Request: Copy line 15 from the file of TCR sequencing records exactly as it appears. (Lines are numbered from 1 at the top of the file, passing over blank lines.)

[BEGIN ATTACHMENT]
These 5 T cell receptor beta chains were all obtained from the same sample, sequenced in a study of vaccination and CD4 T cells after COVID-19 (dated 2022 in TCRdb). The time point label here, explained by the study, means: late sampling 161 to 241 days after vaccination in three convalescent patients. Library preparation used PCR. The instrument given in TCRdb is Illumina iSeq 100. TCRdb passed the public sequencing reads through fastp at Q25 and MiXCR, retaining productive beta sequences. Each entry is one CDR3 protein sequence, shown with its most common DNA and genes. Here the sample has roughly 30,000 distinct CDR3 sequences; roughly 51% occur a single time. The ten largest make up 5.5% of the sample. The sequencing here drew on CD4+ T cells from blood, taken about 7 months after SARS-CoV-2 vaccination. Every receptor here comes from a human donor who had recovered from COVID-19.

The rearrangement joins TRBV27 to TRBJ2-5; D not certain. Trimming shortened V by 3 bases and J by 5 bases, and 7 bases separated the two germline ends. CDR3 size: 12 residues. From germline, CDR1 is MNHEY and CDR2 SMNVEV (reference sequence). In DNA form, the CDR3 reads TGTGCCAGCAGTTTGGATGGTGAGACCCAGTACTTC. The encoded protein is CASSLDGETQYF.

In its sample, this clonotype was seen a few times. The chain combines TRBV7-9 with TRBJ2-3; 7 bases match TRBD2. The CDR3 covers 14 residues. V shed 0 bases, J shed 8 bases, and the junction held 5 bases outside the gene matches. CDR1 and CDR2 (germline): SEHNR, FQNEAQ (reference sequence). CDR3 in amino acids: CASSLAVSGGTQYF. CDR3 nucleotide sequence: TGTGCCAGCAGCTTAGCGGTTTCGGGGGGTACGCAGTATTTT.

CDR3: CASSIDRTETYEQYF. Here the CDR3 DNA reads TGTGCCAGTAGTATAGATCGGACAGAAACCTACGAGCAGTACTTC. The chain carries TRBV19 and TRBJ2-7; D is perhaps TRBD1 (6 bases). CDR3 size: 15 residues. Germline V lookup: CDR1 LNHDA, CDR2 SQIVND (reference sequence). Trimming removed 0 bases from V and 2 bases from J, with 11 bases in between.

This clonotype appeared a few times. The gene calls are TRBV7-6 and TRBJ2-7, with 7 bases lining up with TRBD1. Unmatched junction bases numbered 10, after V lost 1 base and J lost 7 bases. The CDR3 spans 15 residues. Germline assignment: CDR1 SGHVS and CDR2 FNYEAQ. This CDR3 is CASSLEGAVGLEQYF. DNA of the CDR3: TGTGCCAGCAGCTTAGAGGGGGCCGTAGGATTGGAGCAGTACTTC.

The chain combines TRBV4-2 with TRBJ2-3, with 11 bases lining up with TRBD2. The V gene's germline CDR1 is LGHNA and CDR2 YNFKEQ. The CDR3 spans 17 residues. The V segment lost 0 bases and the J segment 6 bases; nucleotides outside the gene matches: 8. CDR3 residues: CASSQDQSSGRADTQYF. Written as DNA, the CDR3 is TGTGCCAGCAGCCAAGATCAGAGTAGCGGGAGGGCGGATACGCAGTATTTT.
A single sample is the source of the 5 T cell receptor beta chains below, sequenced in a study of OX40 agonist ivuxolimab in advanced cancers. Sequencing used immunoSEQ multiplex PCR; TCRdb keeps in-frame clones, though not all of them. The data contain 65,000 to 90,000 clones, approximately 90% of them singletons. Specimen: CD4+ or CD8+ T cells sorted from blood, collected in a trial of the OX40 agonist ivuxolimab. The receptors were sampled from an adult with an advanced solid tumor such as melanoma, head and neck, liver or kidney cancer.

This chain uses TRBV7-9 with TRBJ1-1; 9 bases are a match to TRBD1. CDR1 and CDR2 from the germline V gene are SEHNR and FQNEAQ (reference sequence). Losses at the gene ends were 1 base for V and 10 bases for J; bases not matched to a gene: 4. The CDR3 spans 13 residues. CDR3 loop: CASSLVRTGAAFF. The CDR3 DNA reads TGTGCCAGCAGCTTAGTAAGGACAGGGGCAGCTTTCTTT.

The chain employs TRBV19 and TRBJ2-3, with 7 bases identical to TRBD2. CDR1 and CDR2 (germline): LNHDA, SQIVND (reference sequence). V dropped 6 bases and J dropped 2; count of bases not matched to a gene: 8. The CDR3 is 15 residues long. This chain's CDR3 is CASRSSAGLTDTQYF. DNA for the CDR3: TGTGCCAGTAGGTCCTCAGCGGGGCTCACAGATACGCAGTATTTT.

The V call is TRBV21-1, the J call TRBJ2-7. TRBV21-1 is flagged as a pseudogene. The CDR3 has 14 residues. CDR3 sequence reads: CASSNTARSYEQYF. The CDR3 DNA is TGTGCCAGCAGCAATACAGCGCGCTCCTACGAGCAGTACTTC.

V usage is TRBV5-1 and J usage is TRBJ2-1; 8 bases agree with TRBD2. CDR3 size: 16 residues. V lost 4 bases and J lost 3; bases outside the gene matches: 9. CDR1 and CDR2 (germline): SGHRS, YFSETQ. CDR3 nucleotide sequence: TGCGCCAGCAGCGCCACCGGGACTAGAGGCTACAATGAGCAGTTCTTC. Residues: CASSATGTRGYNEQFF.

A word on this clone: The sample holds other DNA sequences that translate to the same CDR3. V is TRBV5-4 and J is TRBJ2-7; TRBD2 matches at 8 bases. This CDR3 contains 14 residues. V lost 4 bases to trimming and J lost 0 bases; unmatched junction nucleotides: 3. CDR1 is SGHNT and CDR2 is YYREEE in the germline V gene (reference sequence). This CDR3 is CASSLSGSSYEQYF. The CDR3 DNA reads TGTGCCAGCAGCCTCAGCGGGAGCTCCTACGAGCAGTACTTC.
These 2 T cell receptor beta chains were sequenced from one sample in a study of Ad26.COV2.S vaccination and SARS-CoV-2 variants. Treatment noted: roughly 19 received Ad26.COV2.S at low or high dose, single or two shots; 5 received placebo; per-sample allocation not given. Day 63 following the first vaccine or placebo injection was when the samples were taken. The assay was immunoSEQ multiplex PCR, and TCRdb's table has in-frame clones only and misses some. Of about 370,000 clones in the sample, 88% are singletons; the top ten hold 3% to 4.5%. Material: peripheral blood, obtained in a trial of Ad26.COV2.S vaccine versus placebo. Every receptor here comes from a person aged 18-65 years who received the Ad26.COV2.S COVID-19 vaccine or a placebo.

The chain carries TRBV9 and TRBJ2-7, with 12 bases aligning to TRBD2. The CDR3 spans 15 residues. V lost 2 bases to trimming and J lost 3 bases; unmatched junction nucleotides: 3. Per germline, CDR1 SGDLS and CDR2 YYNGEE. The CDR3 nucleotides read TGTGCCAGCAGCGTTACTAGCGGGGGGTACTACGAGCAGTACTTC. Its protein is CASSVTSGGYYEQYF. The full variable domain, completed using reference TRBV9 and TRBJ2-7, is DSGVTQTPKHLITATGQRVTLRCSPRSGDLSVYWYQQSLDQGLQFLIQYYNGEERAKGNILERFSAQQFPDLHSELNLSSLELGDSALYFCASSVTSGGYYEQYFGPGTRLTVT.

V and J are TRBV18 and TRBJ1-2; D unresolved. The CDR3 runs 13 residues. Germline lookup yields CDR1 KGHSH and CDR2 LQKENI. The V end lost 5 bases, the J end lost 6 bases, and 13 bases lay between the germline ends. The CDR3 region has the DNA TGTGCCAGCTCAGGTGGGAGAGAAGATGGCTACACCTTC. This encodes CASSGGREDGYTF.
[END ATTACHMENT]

V and J are TRBV18 and TRBJ1-2; D unresolved. The CDR3 runs 13 residues. Germline lookup yields CDR1 KGHSH and CDR2 LQKENI. The V end lost 5 bases, the J end lost 6 bases, and 13 bases lay between the germline ends. The CDR3 region has the DNA TGTGCCAGCTCAGGTGGGAGAGAAGATGGCTACACCTTC. This encodes CASSGGREDGYTF.